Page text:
Many Yemen experts make the legitimate case that the Houthis are not simply Iranian stooges, due to a whole number of cultural and historic factors. There is some truth to this argument, but it misses the point for several reasons:

The Houthis are a Zaidi minority group from the far northwest of the country. As recently as 2005 the Houthis claimed only around 2,000-3,000 fighters. They would never have seized control of half of Yemen without massive Iranian support – funding, weapons and training. Iranian officials have been very open about this and have been boasting about their “achievements” in Yemen. Large shipments of arms have been arriving very recently.

The more the Houthis consolidate their hold on Yemen, the more they will be beholden to Iran – just as Al-Assad is totally beholden to Iran in Syria. Iran is the only significant state likely to do business with the Houthis and Iranian officials have been very explicit about their support being based on widening their geopolitical influence and having a fourth country (after Iraq, Syria and Lebanon) wholly subservient to Iranian hegemony.

It matters very little that Iran has minimal historical influence in Yemen, or that the Houthis and other groupings have very different aspirations and objectives. At the end of the day Iran would be the major regional power, pulling the strings in a “Houthi” state – just as former Iraqi Prime Minister Nouri al-Maliki was dangerously under the sway of Iran.

Iran exploits the weakness of states. Iran profited from instability in Iraq, Syria, Afghanistan, Lebanon and elsewhere to extend its influence over proxies, militias and other major actors. Iran sought to do the same with the Bahraini opposition. As long as governance in Yemen is contested, the ground is wide open for Iran to extend its control and influence.

The GCC states were right to intervene in Yemen so as to restore order to the situation and bring the country back from civil war – but also for the reason of curtailing Iranian influence.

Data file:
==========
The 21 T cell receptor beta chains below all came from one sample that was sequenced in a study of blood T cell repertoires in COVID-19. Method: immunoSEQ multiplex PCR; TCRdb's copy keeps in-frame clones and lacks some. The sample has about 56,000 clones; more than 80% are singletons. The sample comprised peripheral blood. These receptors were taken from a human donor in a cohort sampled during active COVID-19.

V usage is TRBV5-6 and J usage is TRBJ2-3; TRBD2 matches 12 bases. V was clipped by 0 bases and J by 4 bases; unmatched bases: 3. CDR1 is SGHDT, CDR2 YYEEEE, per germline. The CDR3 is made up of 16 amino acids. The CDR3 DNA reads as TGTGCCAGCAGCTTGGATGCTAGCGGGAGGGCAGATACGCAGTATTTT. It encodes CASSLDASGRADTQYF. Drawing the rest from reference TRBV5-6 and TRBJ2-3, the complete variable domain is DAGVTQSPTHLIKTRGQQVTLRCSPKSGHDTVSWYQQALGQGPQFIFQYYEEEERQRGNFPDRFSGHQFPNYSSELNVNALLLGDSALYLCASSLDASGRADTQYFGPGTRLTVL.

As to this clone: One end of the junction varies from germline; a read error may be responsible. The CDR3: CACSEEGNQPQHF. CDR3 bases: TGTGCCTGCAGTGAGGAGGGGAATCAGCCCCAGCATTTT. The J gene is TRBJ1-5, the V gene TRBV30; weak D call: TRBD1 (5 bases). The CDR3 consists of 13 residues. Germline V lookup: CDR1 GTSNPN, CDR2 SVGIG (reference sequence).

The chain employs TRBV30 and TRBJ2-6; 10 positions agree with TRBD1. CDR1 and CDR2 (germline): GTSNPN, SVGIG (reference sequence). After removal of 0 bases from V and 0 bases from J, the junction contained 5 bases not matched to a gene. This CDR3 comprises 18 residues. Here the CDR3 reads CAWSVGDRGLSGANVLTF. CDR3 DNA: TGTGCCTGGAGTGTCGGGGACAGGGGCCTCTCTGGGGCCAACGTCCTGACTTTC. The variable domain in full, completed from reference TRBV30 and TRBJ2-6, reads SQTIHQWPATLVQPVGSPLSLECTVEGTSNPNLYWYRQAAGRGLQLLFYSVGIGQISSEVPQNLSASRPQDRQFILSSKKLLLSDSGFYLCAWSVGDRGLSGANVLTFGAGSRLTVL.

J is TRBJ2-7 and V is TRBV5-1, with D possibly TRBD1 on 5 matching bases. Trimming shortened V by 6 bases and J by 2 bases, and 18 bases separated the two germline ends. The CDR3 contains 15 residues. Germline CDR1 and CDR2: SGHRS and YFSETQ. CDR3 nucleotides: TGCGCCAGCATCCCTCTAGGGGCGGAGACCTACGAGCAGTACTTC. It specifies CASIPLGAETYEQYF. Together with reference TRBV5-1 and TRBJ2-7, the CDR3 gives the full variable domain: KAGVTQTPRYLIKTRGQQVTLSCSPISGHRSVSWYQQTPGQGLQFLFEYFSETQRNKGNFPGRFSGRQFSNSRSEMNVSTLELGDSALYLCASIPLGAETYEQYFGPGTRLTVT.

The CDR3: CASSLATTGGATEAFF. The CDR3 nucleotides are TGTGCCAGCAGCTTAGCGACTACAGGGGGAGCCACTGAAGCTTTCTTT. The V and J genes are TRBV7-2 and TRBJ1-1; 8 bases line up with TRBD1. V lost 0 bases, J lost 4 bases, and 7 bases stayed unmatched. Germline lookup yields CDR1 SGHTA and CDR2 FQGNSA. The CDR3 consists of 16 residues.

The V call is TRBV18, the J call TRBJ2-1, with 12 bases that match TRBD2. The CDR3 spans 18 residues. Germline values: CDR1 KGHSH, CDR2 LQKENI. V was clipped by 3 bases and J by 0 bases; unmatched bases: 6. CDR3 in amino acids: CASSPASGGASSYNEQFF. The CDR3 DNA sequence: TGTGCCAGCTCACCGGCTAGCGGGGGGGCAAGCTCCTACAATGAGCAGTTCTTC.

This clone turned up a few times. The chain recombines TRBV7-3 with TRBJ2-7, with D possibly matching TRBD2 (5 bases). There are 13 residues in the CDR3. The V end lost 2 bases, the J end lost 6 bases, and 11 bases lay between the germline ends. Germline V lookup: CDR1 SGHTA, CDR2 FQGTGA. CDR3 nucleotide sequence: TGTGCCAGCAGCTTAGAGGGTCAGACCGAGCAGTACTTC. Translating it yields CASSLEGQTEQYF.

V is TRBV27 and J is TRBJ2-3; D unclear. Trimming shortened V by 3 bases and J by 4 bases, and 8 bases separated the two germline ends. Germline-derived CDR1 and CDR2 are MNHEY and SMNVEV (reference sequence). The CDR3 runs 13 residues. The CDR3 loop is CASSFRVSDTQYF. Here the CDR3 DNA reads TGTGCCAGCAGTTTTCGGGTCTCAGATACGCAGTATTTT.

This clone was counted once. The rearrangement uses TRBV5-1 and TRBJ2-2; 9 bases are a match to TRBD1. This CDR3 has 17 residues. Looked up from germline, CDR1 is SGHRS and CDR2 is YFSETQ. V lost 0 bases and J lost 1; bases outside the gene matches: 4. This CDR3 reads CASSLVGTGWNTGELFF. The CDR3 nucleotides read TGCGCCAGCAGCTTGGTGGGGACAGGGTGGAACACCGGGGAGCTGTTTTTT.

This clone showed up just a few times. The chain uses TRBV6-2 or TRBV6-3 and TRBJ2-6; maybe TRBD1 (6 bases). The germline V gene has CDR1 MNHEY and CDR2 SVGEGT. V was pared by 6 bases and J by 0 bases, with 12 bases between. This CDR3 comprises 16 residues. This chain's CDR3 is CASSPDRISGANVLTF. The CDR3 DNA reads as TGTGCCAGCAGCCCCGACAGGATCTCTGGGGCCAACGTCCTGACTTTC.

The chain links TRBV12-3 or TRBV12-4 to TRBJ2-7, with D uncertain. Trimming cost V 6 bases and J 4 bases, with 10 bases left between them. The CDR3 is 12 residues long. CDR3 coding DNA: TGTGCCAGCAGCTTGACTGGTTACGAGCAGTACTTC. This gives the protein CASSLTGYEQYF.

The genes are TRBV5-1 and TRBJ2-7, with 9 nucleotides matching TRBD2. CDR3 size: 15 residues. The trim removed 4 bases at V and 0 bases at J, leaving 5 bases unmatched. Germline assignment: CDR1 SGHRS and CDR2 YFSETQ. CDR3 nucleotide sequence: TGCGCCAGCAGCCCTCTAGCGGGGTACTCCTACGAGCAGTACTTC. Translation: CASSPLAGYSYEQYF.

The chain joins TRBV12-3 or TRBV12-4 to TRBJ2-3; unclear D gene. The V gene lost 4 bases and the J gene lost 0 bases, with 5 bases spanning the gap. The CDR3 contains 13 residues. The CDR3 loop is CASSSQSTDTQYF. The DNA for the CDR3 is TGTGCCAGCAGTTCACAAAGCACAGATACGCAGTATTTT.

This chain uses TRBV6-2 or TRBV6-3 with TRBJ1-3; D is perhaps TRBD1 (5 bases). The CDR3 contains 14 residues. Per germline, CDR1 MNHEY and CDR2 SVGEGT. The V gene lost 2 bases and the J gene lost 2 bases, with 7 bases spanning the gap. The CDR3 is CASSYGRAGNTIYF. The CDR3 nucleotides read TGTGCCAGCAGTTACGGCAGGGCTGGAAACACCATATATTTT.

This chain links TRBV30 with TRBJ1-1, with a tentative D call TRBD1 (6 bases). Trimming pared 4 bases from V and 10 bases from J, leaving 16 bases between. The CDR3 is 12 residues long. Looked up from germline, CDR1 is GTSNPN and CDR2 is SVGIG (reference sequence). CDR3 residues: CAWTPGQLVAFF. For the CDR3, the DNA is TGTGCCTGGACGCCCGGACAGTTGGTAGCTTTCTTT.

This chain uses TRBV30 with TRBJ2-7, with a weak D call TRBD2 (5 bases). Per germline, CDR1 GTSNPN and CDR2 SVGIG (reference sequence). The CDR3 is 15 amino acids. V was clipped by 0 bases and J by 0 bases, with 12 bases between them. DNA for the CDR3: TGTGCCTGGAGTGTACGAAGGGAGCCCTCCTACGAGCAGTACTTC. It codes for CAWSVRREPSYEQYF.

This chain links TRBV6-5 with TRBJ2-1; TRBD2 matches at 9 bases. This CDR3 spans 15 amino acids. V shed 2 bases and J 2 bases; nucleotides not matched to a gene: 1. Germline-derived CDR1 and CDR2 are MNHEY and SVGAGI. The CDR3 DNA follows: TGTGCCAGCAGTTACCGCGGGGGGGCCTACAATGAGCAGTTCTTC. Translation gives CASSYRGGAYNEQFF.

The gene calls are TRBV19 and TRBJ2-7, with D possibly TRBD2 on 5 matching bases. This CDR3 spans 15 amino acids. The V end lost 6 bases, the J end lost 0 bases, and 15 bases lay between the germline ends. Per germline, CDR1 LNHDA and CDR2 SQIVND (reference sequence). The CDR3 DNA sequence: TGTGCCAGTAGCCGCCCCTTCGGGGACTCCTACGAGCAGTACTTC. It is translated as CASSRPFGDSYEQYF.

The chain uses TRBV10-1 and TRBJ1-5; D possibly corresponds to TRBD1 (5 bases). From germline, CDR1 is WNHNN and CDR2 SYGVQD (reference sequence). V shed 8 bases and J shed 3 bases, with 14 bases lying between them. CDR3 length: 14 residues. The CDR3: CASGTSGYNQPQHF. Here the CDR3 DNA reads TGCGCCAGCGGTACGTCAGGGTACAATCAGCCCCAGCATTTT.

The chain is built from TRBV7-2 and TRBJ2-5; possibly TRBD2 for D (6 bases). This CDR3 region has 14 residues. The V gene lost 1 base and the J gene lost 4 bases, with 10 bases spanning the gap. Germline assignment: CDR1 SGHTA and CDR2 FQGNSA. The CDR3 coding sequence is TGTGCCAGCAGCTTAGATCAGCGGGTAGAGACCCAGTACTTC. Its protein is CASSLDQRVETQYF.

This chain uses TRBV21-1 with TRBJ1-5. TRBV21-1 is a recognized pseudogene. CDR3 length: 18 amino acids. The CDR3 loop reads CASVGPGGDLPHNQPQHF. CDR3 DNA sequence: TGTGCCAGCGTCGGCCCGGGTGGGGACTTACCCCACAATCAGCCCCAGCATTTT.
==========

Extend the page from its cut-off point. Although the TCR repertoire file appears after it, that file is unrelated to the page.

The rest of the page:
Iran has to be made to realize that its efforts to undermine stability come with a cost. Arab nations have demonstrated that they will not stand idly by while Iran sets Yemen ablaze; while supporting instability and ethnic cleansing in Iraq and Syria.

Iran sees the region like a chess board. It boasts of its control over states like Iraq and Lebanon, while not realizing that this imperialist and expansionist logic is consigned to the dustbin of history. Comments by Iranian leaders boasting of their use of illegal and unacceptable tactics to annex other states should be enough to see them indicted at the International Court in The Hague.

When we look at the regional picture, Iran – even more that terrorist groups like ISIS and Al-Qaeda – is the greatest threat to regional security. America should realize that tacit support for pro-Iran militias in Iraq is creating far greater long-term problems than it solves. The same goes for anything that gives legitimacy or recognition for the Houthis in Yemen.

The Arab intervention in Yemen brings with it the responsibility to follow through and play a significant role in restoring order. Saudi Arabia, Bahrain, the UAE and other key states will have a substantial task in not just destroying the Houthis’ offensive capability, but in supporting the legitimate leadership in Yemen in restoring order and security. Only then will Iran’s ability to maliciously influence events be reduced.

America and the West must also do far more to force Iran to realize that illegal interference in countries like Yemen and Iraq has severe consequences.

Our thoughts are with the Yemeni people. Iran’s meddling has resulted in a massive human tragedy and has brought Yemen to an effective state of civil war. Repairing the damage will be a huge and lengthy task.

We hope that Arab states will continue to stand alongside the Yemeni people and that through our shared efforts we can see a new dawn of stability and hope for Yemen.

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